PostPosted: Fri May 14, 2004 3:01 am    Post subject: Reply with quote  Mark this post and the followings unread

Quote:
How can you adjust the decay time (key held down).


Well, since -at the core- it is a excitated resonating filter rather than oscillator, decay time is not arbitrarily controlled by an envelope time. Instead it's the amount of resonance (feedback of energy) which determines the decay time -just like in the real world.

The resonance however is controlled by a ramp envelope which keeps the resonance constant as long as the key is depressed and fades out quite quickly after release, which models the damping procedure. So, if you crank up the release time somewhat ("TineDamp Release"), it sound like the dampers don't work properly anymore when releasing a key. ("Ah -time for servicing!" Rolling Eyes ) I will try to randomize these things in a patch update, so each key behaves a bit differently in this respect, as well as concerning hammer and (de-)tuning-just like in a "real" electric piano.

So: it's the "Res M" knob on the UI which controls the decay, as this determines how long the oscillation can reside within the "tine filter". By default this is at maximum, If you play notes and decrease this value at the same time, you can hear the way the tines get more and more 'damped'. They get struck allright, but they deteriorate more quickly into a "thuck" -like if you damp the tines with your hand. With "Res M" at half, you only have "thucks" left.

Quote:
sounds more organlike than piano like.


...as I say: it's my first try. I'm a "beginner" at this too -was just trying to get the basic concept right. Now's the time for embellishments, as mentioned above. They will cost polyphony, but oh well Rolling Eyes -I'll try to keep it at 16 voices -hopefully. Also I'll try some other approaches to the pickup, and the "hammer" and "damper" too. I really want to get that "bark" nailed. It's a fun project.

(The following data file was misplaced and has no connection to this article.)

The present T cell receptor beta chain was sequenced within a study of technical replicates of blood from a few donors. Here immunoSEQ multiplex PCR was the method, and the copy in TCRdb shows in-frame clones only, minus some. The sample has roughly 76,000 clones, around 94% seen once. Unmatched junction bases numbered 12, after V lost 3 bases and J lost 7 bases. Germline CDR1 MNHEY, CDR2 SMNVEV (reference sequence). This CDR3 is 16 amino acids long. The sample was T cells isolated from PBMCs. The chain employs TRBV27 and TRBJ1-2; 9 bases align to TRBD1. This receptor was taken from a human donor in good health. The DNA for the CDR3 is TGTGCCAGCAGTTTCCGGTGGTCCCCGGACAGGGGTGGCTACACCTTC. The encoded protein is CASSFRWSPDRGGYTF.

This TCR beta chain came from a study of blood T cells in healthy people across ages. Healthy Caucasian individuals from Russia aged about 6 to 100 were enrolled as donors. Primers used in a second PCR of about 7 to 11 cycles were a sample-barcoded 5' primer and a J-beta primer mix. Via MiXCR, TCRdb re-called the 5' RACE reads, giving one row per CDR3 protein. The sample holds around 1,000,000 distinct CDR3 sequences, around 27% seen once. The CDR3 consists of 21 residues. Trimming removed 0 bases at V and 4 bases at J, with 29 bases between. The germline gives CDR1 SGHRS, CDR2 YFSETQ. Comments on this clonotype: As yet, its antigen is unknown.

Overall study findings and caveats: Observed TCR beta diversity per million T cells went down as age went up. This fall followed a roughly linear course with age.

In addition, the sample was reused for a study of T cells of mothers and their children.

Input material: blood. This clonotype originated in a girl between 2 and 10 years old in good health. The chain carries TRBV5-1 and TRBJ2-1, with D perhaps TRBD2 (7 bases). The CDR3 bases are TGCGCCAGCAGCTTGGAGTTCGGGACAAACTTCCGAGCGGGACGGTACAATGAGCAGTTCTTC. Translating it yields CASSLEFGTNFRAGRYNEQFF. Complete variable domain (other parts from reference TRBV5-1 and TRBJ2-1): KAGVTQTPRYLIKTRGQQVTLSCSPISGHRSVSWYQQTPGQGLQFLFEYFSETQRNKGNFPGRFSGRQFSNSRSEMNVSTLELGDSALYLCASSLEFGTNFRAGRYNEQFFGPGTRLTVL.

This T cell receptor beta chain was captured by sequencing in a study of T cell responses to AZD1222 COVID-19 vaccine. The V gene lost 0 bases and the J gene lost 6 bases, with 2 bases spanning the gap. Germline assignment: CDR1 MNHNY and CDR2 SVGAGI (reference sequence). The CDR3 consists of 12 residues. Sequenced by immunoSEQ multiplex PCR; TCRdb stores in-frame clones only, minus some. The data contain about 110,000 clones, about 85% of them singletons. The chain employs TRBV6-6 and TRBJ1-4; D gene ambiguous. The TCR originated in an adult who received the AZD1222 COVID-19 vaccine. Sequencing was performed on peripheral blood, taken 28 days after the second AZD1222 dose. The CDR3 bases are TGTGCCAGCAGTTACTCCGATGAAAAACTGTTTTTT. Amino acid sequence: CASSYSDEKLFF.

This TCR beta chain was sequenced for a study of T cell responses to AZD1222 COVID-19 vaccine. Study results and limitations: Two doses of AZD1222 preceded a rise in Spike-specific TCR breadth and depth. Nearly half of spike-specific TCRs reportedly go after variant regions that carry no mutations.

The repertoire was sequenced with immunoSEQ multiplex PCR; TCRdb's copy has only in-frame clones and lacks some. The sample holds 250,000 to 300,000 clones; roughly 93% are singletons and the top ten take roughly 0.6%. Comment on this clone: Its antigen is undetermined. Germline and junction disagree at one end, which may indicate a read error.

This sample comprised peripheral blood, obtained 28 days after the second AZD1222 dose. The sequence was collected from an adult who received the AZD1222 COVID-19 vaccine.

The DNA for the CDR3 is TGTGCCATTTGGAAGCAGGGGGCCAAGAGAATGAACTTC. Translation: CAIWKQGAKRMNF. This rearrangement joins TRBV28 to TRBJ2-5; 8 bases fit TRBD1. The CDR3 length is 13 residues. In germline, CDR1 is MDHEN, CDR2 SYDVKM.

tim

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stiiiiiiive



Joined: Sep 21, 2006
Posts: 24
Location: Paris - Versailles, France
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PostPosted: Thu Jul 30, 2009 11:30 am    Post subject: Reply with quote  Mark this post and the followings unread

Hey Tim.

I had tried your Wurlitzer yet, but not this one. I've just got so much fun with it ! And I did not even touch the model parameters...

A contrario, I've made some adds in the FX section: there is a distortion selector now. Why ? Because I added along to your saturate module the Rob's soft clipper, as well as a little loop in order to use an extern unit (I own a SansAmp...).

The only Var 1 is modified. New parameters are mapped on page E3.


electricPno2tk+.pch2
 Description:
Tim's first electric piano model (electricpiano_tk) with the Rob's soft clipper and an external loop as alternative distorsions.

Download
 Filename:  electricPno2tk+.pch2
 Filesize:  3.09 KB
 Downloaded:  1026 Time(s)


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GovernorSilver



Joined: Apr 26, 2004
Posts: 1342
Location: Washington DC Metro
G2 patch files: 1

PostPosted: Thu Mar 29, 2012 6:25 pm    Post subject: Reply with quote  Mark this post and the followings unread

Holy shi... it's amazing! Merci beaucoup tout le monde!!!